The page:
Freedom of speech...

Getting back to the topic at hand...

The FBI is investigating anti-war rallies!

Being that it is from The New York Lies...er...Times, free registration and a package of salt is required. I for one am for this, for obvious reasons. These people are highly organized and violent. We need to investigate their funding to see who is financing them. We need to investigate their training practices. And we need to arrest those that have committed criminal acts.

""We''re not concerned with individuals who are exercising their constitutional rights,"" one F.B.I. official said. ""But it''s obvious that there are individuals capable of violence at these events. We know that there are anarchists that are actively involved in trying to sabotage and commit acts of violence at these different events, and we also know that these large gatherings would be a prime target for terrorist groups.""

Not sure what the problem is.

Especially given the views and activities of ANSWER, the principle organizer of the rallies. Take a gander at this:

One extremely energetic antiwar group is the International Action Center (IAC). It is the leading force in the coalition ANSWER (Act Now to Stop War & End Racism) which is calling the October 26 demonstrations in Washington, DC and elsewhere. (IAC and ANSWER share a New York City phone number and the latter''s website features many materials from IAC.) IAC is officially led by Ramsey Clark and is largely the creation of the Workers World Party; many key IAC figures are prominent writers for WWP.

WWP holds many views that we find abhorrent. It considers North Korea ""socialist Korea"" where the ""land, factories, homes, hotels, parks, schools, hospitals, offices, museums, buses, subways, everything in the DPRK belongs to the people as a whole"" (Workers World, May 9, 2002), a fantastic distortion of the reality of one of the most rigid dictatorships in the world. IAC expresses its solidarity with Slobodan Milosevic (http://www.iacenter.org/yugo_milosde...). There''s of course much to criticize in the one-sided Hague war crimes tribunal, but to champion Milosevic is grotesque. The ANSWER website provides an IAC backgrounder on Afghanistan that refers to the dictatorial government that took power in that country in 1978 as ""socialist"" and says of the Soviet invasion the next year: the ""USSR intervened militarily at the behest of the Afghani revolutionary government"" (http://www.internationalanswer.org/c...) -- neglecting to mention that Moscow first had to engineer the execution of the Afghan leader to get themselves the invitation to intervene.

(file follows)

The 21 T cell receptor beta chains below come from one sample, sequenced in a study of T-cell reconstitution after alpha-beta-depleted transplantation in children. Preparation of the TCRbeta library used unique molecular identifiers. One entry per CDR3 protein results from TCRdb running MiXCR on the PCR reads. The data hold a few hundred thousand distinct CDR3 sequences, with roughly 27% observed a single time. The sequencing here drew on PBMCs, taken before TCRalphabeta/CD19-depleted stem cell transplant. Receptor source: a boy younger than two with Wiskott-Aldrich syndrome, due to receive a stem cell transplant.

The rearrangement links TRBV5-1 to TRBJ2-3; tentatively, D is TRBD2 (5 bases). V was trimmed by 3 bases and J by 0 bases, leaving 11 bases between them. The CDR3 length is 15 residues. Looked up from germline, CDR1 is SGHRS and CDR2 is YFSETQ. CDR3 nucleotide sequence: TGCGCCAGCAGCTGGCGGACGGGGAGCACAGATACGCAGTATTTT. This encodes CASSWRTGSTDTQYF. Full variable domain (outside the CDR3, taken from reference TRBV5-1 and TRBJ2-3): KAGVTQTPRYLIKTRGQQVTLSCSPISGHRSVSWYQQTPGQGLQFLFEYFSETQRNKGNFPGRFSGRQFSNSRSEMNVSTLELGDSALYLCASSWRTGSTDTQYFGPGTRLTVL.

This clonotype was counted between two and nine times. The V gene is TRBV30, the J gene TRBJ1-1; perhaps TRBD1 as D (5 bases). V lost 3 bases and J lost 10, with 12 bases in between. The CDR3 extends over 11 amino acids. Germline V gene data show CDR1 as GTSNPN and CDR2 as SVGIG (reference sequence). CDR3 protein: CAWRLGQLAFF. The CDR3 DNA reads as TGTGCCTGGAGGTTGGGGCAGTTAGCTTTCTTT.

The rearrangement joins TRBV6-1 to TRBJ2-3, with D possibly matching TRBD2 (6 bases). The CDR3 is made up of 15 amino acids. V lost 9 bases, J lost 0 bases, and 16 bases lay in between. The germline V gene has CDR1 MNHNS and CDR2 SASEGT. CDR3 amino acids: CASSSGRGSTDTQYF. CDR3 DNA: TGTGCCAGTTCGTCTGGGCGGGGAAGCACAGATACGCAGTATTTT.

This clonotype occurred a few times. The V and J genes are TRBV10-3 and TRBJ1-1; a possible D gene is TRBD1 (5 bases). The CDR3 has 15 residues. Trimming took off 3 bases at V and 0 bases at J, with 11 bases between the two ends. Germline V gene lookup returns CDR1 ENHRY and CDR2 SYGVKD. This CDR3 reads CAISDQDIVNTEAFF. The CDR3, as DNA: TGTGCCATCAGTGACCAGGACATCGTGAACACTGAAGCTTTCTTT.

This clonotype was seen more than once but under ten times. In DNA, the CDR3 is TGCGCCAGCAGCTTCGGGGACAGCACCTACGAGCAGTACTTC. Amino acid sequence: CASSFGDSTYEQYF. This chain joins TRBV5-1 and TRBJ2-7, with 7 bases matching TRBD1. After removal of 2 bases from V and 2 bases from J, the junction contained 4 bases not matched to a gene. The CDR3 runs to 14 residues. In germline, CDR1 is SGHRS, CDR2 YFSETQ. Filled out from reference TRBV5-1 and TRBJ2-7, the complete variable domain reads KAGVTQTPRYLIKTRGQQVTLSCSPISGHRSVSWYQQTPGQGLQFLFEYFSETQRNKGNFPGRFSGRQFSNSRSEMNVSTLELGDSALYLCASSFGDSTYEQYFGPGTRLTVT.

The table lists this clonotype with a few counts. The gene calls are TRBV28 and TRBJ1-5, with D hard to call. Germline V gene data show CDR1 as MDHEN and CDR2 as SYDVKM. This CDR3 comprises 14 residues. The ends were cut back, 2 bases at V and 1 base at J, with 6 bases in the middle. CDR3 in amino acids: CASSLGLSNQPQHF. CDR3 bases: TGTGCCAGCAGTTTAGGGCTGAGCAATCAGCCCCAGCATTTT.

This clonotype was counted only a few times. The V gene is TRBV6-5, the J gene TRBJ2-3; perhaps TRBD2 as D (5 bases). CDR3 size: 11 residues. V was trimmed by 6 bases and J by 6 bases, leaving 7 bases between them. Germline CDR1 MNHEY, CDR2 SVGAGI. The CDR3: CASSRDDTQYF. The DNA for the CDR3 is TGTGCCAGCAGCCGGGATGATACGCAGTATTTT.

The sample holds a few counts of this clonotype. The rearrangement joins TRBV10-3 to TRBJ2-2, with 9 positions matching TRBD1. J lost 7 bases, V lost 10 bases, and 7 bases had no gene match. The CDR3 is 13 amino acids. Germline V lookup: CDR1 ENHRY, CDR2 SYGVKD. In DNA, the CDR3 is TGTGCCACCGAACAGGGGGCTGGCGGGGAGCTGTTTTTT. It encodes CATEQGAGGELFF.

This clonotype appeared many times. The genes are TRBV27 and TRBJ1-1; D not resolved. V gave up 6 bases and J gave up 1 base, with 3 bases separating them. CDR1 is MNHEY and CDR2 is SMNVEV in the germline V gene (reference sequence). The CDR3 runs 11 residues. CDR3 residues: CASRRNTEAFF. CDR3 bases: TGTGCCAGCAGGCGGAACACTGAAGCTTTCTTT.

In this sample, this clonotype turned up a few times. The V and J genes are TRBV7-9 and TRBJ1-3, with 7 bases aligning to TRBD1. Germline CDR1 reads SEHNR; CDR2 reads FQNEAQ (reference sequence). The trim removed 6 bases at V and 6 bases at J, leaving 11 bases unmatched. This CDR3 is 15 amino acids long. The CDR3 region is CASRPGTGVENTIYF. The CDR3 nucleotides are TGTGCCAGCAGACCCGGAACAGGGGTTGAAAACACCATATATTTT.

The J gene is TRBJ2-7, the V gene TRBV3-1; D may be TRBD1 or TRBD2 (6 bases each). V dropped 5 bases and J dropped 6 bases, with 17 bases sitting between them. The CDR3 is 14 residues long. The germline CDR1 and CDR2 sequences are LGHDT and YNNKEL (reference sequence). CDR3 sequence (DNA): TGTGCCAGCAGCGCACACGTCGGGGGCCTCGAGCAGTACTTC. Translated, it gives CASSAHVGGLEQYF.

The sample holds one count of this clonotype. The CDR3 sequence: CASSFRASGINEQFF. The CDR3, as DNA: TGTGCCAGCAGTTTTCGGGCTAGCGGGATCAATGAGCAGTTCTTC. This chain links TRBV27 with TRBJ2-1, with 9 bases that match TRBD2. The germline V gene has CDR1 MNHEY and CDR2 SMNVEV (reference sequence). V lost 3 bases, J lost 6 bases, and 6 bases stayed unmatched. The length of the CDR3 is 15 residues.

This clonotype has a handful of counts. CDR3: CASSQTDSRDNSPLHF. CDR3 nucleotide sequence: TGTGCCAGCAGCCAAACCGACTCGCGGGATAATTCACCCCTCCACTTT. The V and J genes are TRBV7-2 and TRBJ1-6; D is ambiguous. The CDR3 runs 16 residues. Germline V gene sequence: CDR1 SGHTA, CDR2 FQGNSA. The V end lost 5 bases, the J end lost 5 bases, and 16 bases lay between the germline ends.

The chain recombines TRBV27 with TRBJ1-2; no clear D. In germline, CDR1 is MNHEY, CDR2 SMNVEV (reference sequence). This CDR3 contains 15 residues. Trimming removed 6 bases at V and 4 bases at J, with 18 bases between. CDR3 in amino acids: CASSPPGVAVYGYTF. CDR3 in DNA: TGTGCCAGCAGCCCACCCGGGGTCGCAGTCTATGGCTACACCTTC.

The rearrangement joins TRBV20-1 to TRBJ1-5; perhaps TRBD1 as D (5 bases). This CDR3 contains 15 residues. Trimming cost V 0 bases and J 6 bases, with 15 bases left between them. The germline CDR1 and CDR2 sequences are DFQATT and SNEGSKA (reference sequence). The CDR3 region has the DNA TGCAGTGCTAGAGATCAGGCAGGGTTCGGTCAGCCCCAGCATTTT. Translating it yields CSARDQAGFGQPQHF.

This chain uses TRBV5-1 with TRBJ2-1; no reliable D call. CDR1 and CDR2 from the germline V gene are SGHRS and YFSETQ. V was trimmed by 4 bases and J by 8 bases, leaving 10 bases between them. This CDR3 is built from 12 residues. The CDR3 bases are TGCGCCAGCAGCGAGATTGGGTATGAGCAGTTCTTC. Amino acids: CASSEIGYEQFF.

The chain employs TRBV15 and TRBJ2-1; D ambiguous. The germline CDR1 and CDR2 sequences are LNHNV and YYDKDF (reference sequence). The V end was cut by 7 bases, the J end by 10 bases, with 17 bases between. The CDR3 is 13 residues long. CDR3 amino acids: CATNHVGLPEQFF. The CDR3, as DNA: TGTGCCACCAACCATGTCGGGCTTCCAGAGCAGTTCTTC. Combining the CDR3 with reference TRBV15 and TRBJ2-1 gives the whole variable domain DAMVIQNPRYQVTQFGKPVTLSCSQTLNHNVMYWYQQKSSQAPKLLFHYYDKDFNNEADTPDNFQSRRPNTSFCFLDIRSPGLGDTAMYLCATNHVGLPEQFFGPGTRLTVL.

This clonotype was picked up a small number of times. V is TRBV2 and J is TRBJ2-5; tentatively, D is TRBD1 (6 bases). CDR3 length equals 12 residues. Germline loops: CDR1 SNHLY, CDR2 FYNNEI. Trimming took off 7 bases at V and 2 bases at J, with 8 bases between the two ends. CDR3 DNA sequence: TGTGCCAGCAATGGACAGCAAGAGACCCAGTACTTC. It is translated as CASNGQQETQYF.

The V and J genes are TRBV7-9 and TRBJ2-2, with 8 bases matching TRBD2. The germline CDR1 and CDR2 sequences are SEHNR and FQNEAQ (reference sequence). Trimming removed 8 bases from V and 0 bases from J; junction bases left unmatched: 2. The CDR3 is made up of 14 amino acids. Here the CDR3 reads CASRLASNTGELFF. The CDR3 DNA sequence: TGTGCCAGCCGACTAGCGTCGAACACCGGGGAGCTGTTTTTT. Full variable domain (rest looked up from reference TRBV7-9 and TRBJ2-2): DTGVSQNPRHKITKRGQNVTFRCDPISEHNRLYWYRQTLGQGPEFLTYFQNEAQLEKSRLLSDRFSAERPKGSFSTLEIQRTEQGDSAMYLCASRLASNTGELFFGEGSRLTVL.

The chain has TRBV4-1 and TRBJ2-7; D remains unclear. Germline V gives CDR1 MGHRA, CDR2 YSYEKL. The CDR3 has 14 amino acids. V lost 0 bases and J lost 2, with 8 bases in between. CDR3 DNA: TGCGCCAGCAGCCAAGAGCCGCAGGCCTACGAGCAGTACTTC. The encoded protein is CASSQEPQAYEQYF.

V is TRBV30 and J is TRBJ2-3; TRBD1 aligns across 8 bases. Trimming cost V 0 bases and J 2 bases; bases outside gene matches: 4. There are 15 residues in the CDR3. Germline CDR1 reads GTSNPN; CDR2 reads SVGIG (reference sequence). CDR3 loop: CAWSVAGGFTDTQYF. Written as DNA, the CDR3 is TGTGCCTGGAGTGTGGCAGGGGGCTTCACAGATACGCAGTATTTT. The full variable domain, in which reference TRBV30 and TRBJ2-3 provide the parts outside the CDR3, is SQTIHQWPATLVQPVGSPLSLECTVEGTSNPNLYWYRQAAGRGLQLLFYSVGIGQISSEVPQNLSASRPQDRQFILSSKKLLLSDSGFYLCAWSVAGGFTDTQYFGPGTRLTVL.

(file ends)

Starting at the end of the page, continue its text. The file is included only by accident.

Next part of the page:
In none of IAC''s considerable resources on the current Iraq crisis is there a single negative word about Saddam Hussein. There is no mention that he is a ruthless dictator. (This omission is not surprising, given their inability to detect any problem of dictatorship with the Soviet-backed regime in Afghanistan.) There is no mention that Hussein is responsible for the deaths of many tens of thousands of Iraqi Kurds and Shi''ites. IAC''s position is that any opponent of U.S. imperialism must be championed and never criticized.

Facinating. The FBI should be giving these people a good going over before they get shipped off to Gitmo.

"ralcydan" wrote:

My point is that rights are neither sacred nor absolute, but are conditional, mutable parts of the social contract.

"ralcydan" wrote:

Ideas are property, hence the term "intellectual property". Downloading songs without permission or paying is stealing.

Glad to see you''ve come around Ral.

Also, for the record the breathing argument wasn''t mean''t to express anything in terms of severity but show the arbitrary nature of any line like that. Some people may be better voters than others but the line you are drawing is simply arbitrary. There is nothing about military service that makes you better able to select civilian leaders. It may not have been the best analogy for that, I was in a hurry Consider it withdrawn.

However since everybody has seemed to abaonded this argument I will too, I never really got angry about the argument just suprised that Ral would be defending that side of it.

For clarification, Heinlein''s book didn''t say mandatory military service, it said mandatory ""Federal"" service. Doesn''t mean military necessarily. He could have meant a custodian in the Pentagon for all we know.

"Rat Boy" wrote:

Especially given the views and activities of ANSWER, the principle organizer of the rallies. Take a gander at this: